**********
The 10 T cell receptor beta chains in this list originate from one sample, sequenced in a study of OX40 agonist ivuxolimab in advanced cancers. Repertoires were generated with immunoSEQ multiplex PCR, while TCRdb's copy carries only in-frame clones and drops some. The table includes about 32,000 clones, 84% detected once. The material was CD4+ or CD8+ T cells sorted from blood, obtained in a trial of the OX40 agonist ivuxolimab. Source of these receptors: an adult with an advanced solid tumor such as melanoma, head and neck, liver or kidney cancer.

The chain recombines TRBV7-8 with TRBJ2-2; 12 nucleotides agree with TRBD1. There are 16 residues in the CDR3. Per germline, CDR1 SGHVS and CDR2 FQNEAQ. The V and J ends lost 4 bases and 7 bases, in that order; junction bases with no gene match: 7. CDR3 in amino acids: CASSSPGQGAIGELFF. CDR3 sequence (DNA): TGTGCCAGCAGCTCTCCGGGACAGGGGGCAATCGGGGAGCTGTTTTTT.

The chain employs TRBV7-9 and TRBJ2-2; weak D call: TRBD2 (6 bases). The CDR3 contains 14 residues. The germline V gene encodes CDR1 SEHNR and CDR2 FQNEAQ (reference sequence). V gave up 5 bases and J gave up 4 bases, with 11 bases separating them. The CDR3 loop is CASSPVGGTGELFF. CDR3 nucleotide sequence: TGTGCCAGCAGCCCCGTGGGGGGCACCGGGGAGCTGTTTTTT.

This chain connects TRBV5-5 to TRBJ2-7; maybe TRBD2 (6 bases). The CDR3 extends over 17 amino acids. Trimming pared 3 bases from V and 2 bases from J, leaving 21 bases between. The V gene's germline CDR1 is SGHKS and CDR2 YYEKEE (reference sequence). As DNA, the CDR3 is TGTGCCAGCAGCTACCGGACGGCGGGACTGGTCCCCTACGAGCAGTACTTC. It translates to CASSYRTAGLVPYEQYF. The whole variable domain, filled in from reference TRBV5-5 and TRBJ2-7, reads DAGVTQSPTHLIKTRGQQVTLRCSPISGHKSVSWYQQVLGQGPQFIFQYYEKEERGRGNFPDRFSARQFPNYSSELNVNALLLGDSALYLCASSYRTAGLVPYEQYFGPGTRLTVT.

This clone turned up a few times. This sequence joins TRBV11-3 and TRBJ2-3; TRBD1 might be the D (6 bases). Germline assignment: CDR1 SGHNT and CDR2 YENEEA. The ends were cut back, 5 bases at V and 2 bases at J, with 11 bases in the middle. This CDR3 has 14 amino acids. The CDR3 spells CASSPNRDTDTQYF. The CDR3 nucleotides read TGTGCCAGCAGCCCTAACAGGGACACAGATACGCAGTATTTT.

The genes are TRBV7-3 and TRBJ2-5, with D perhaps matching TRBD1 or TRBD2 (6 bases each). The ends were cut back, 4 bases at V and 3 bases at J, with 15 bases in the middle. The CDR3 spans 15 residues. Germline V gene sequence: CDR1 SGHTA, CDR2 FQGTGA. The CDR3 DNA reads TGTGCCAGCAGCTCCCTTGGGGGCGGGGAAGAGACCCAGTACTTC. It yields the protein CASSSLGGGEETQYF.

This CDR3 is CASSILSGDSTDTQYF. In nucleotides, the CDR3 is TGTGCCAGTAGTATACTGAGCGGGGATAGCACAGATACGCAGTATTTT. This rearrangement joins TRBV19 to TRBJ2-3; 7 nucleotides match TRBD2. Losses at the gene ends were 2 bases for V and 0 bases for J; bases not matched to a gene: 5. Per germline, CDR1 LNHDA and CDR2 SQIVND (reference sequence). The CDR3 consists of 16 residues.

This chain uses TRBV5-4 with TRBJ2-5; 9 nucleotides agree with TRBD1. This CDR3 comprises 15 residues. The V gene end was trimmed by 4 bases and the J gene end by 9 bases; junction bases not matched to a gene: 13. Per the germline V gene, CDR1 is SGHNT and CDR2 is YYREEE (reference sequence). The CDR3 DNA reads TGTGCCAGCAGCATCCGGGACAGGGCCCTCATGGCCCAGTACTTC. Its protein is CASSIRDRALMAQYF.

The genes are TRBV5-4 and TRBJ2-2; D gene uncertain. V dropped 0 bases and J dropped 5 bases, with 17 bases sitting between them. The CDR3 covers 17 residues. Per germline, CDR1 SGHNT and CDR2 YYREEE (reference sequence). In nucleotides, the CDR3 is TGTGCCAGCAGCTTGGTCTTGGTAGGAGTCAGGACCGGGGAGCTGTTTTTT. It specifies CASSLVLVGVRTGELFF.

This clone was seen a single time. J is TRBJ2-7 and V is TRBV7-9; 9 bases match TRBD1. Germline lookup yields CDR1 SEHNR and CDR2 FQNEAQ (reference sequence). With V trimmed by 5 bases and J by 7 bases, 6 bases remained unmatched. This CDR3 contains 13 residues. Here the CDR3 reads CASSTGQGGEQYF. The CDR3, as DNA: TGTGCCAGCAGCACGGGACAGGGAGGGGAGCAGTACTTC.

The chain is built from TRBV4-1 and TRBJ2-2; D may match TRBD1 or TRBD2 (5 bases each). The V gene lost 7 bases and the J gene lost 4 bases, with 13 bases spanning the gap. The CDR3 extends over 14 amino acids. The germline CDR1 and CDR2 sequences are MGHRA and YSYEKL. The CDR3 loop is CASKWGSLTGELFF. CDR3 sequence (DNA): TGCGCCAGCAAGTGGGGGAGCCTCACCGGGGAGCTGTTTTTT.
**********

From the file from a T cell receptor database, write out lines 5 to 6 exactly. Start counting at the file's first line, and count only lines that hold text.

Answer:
This clone turned up a few times. This sequence joins TRBV11-3 and TRBJ2-3; TRBD1 might be the D (6 bases). Germline assignment: CDR1 SGHNT and CDR2 YENEEA. The ends were cut back, 5 bases at V and 2 bases at J, with 11 bases in the middle. This CDR3 has 14 amino acids. The CDR3 spells CASSPNRDTDTQYF. The CDR3 nucleotides read TGTGCCAGCAGCCCTAACAGGGACACAGATACGCAGTATTTT.

The genes are TRBV7-3 and TRBJ2-5, with D perhaps matching TRBD1 or TRBD2 (6 bases each). The ends were cut back, 4 bases at V and 3 bases at J, with 15 bases in the middle. The CDR3 spans 15 residues. Germline V gene sequence: CDR1 SGHTA, CDR2 FQGTGA. The CDR3 DNA reads TGTGCCAGCAGCTCCCTTGGGGGCGGGGAAGAGACCCAGTACTTC. It yields the protein CASSSLGGGEETQYF.